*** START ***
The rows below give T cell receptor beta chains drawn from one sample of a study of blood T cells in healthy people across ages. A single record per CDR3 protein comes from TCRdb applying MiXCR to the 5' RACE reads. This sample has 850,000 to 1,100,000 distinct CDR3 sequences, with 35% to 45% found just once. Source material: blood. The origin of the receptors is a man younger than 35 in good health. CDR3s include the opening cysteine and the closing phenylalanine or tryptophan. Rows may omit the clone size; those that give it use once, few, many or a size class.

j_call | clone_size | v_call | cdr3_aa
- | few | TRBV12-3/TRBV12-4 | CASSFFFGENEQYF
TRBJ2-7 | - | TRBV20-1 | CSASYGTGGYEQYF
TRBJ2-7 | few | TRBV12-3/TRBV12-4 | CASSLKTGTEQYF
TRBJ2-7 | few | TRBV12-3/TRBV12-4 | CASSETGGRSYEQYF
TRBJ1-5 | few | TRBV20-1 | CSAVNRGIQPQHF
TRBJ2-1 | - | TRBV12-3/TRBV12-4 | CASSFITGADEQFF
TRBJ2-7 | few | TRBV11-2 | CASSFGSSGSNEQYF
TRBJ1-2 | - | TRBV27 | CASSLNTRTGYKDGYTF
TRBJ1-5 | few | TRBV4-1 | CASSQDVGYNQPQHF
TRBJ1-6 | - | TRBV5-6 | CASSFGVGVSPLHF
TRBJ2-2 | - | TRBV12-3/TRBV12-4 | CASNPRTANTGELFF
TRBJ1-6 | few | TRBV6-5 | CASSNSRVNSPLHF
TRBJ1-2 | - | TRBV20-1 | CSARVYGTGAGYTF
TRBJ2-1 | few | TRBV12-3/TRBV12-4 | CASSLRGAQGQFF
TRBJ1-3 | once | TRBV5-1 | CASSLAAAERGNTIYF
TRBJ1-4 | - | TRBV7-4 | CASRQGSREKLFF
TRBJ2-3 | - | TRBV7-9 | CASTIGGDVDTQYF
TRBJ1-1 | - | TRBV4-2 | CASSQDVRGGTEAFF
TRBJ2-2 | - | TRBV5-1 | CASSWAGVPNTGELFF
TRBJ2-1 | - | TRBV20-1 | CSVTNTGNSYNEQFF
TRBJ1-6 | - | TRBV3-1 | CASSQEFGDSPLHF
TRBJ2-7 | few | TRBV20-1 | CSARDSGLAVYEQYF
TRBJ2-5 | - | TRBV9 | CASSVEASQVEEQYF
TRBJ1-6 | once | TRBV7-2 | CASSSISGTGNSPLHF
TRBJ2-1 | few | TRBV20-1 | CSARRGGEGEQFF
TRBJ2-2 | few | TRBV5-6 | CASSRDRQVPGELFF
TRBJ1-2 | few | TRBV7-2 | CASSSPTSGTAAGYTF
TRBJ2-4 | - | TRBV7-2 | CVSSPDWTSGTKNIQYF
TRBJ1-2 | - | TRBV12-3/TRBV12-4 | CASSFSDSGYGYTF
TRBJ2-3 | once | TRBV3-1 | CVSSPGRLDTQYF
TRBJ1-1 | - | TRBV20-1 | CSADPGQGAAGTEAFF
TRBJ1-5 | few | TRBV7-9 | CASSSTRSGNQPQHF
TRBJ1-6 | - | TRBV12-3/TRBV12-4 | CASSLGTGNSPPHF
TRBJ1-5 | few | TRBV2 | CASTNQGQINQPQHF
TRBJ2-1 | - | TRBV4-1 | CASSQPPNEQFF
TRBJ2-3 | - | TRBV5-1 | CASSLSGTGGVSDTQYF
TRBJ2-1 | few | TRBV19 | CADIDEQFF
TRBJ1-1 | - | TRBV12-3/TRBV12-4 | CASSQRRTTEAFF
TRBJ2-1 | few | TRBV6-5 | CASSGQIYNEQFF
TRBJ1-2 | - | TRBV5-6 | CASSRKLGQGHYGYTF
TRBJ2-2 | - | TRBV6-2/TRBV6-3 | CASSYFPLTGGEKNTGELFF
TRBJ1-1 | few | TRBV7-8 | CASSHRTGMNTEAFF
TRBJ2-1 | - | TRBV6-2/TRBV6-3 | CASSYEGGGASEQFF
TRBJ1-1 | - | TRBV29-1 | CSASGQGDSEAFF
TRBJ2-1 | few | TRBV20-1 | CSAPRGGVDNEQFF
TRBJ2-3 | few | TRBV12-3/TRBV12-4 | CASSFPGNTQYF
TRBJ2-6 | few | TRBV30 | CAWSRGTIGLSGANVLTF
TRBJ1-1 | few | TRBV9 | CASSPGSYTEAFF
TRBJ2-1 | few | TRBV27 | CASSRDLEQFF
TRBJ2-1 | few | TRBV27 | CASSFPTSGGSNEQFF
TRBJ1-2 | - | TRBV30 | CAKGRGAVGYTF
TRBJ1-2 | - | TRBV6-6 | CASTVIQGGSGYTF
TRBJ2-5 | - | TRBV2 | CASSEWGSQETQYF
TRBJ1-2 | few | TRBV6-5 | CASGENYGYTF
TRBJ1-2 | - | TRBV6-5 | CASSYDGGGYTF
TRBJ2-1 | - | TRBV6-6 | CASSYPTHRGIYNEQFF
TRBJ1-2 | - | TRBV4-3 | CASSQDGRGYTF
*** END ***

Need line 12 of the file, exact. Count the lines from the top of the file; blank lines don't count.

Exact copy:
TRBJ1-6 | - | TRBV5-6 | CASSFGVGVSPLHF